Aspiring singers, many of whom wish to embark on a career in entertaining, eagerly await six-time Grammy nominee and internationally renowned singer and songwriter, Nnenna Freelon. Students at James Hubert Blake High School, in Silver Spring, Maryland, were about to participate in a workshop conducted by the Jazz songstress.
Telling students to "Check all closed minds at the door," Freelon smiles and shares short stories with the students around her as they file in. Animated and full of energy, she teaches thru the arts; using song and modulation to illustrate the many ways the voice can develop song interpretation. She shares funny vignettes about various stops on her train ride in life. She shows students that what she does as a singer is about the journey, not the destination, underscoring the importance of being in front of them by saying, "I remember when I was in fourth grade I got exposed to music. Everyone got exposed to it and now that is not the case. Not everyone is exposed to it and we have to make connections between artists and students"
Freelon is conducting the workshop as part of an ongoing partnership Blake High School, a Fine Art and Humanities influenced high school, has with Bowie State University. The university plans to open a new performing arts center in January and has committed to a new program of study in the performing arts. Freelon who was the ambassador for the National Partners in Education for four years, has made hundreds of similar workshop presentations all over the country to spread the word of the importance of the performing arts in education.
Freelon's own path to music came about slowly. Exposed to jazz and big band music she started to sing in her church in grade school. Freelon went to college and got a degree in health care administration. It wasn't until she was married with children and in her thirties that she continued the journey and began a music career. "I saw my children, these little human beings who saw me as a role model. How could I tell them to go live and pursue their dreams when I knew I wasn't doing that for myself," says Freelon.
More than forty students from two music classes are involved in the workshop. Students interacted with Freelon by asking questions ranging from the music process to personal organization. Her presentation also included an inspirational element; encouraging students to follow their dreams. "What I'm going to try to do today is teach thru the arts. We are going to show what I do as a singer is about the journey and not the destination. The journey is more important than the destination," she explains. The students nod in affirmation. She adds, "Music makes me feel more powerful, stronger, taller, and it empowers me."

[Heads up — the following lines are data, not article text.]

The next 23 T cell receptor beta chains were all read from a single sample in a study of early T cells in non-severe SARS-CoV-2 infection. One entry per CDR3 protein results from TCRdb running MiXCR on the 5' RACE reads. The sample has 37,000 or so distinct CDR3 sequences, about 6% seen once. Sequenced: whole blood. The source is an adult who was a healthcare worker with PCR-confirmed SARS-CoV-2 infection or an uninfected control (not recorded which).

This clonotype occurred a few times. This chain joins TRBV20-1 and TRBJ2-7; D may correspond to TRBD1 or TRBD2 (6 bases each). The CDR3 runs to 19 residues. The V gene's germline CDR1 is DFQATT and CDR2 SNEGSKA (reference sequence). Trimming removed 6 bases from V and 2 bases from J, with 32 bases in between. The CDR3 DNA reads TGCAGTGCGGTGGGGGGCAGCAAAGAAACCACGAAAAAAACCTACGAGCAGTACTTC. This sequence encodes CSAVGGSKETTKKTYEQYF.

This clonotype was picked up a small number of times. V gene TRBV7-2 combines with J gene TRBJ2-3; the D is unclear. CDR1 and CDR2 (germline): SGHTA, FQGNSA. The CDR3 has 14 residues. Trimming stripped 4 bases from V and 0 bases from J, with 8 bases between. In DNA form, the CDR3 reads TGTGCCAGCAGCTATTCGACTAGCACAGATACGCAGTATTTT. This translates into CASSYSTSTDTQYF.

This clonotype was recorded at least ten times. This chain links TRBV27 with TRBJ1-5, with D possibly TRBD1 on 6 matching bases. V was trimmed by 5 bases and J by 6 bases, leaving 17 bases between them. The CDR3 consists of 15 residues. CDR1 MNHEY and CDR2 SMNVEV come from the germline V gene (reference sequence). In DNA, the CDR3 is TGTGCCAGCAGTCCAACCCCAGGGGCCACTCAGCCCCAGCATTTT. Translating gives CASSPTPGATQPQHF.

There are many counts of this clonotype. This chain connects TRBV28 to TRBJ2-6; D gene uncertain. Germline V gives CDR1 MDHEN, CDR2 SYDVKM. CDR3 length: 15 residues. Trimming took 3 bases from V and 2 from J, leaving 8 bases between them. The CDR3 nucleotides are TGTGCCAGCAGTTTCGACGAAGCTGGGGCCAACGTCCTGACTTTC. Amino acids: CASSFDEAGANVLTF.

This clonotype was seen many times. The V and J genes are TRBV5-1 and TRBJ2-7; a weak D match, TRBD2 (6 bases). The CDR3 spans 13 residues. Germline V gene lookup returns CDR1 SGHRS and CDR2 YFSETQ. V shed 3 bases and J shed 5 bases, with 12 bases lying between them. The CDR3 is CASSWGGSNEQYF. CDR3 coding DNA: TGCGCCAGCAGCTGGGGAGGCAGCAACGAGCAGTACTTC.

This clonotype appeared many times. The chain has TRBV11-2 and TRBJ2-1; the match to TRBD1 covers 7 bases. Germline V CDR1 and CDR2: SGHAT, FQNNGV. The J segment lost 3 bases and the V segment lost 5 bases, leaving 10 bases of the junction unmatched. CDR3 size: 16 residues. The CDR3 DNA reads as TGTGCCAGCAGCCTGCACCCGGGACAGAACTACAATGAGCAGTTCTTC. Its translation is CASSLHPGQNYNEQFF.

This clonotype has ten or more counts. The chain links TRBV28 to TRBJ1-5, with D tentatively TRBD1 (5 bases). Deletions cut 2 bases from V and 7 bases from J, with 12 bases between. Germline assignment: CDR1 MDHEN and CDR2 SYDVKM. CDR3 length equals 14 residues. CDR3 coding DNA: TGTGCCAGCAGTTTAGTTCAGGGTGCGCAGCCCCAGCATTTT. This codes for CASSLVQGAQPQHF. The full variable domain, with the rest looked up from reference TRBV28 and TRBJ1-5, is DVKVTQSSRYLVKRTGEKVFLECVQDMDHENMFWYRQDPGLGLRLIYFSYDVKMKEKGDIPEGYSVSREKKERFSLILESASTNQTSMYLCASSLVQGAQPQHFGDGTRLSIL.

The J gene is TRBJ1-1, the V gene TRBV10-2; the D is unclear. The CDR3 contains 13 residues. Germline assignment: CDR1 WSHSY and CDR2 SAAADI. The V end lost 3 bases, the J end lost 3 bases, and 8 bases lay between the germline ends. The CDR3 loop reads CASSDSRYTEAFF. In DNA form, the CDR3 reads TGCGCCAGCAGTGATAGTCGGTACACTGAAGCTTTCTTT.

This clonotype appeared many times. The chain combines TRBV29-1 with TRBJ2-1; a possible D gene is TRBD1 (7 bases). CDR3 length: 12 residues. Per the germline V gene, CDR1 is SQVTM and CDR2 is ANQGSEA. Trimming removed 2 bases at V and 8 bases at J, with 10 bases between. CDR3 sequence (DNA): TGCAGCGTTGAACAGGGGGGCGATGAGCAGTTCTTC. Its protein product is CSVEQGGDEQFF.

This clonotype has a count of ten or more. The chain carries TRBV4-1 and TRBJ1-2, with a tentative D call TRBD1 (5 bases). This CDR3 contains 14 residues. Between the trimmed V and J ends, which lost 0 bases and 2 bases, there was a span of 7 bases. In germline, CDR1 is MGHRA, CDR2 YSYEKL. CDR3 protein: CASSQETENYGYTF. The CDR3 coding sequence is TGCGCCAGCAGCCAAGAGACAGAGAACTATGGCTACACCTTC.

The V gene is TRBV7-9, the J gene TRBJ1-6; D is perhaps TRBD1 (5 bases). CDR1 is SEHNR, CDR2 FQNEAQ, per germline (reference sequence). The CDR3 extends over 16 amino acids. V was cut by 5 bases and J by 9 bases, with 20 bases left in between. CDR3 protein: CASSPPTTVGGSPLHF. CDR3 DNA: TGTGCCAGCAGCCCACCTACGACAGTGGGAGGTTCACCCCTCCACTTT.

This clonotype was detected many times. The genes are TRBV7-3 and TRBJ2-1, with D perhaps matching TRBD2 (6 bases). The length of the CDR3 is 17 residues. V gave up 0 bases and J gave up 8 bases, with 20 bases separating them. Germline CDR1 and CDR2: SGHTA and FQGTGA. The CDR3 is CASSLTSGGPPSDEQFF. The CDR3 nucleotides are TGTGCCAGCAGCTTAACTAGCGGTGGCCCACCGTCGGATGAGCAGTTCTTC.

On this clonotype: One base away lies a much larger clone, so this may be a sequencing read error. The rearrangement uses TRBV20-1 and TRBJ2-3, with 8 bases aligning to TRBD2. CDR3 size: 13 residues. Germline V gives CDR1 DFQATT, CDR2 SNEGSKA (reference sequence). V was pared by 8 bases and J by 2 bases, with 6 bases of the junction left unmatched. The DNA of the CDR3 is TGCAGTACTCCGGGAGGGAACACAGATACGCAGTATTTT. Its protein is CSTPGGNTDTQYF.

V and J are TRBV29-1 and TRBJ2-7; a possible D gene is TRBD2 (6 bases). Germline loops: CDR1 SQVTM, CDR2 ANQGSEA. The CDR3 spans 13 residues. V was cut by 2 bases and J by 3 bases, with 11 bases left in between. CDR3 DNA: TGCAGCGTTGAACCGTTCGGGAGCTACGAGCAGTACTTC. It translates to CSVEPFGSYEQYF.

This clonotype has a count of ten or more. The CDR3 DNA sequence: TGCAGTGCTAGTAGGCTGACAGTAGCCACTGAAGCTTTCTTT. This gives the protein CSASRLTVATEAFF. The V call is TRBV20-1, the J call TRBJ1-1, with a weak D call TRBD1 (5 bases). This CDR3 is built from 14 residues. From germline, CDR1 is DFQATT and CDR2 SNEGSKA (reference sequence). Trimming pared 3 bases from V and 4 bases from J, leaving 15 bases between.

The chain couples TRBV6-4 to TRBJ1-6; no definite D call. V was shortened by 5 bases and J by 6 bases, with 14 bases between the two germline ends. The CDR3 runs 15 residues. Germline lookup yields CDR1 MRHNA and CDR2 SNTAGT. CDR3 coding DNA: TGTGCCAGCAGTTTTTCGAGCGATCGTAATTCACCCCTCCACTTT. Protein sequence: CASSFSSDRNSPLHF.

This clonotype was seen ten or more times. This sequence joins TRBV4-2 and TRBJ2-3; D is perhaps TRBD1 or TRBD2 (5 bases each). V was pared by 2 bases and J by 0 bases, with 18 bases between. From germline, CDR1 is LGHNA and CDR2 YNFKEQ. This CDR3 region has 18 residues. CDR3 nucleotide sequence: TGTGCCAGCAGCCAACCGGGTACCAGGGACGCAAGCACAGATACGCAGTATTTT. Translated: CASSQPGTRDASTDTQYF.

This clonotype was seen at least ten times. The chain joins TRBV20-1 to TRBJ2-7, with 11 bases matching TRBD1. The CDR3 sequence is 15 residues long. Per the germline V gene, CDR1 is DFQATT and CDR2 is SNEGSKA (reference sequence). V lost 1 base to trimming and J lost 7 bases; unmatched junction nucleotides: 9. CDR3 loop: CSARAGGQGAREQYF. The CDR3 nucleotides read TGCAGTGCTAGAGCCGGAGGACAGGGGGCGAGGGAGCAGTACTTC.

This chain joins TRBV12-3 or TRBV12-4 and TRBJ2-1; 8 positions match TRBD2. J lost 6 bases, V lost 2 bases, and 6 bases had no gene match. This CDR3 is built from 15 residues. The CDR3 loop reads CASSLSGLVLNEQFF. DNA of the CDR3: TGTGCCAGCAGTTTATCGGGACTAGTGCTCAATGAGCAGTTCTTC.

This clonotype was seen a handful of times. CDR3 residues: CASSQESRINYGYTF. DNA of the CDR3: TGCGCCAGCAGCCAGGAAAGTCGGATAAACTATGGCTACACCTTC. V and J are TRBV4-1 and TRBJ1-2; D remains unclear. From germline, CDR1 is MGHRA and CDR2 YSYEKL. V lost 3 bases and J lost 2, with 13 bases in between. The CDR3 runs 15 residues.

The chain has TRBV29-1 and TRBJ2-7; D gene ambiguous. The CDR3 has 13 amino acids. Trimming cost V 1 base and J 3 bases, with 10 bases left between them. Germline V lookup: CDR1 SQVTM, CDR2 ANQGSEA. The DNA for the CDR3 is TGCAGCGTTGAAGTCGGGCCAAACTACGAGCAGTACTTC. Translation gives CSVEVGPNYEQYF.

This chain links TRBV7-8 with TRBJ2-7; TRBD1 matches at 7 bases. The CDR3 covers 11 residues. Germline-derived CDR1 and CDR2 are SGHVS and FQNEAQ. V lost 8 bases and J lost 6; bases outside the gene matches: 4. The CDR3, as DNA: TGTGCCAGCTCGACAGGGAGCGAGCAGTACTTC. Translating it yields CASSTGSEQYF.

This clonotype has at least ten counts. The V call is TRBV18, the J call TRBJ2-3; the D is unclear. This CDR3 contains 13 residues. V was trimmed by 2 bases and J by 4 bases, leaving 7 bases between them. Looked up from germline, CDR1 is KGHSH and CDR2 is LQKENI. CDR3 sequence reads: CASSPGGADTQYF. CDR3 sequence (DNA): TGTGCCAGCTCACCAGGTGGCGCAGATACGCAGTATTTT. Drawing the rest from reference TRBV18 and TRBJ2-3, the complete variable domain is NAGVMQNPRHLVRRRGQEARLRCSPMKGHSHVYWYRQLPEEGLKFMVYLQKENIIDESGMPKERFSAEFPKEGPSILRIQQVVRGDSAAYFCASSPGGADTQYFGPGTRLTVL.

Most of the students Freelon interacts with have plans to be involved in the performing arts after high school. "When she [Freelon] was singing, it sent chills up my spine because I realized that her incredible talent is unique to her and that myself and everyone else in the room also has a talent that only they can do and therefore we have something in life we are meant for," says senior Neva Gakavian.
Sophomore Allana Dawkins is similarly impressed. She becomes fast friends with Freelon. Dawkins sits quietly making eye contact with Freelon as she patiently weaves through a series of questions. Dawkins smiles when Freelon talks passionately about her role as a bridge between generations. "I'm here to show kids that life in the arts is a possibility and a very wonderful path," says Freelon who looks directly at Dawkins. They both smile as if sharing a secret. "You are my future. If I ever wanted to time travel all I have to do is go to any high school and look at your faces and I can see the future. You are going to be my audience, you are going to be my elected officials, you are going to be fully immersed human beings in the arts and you are going to know how important that is in life."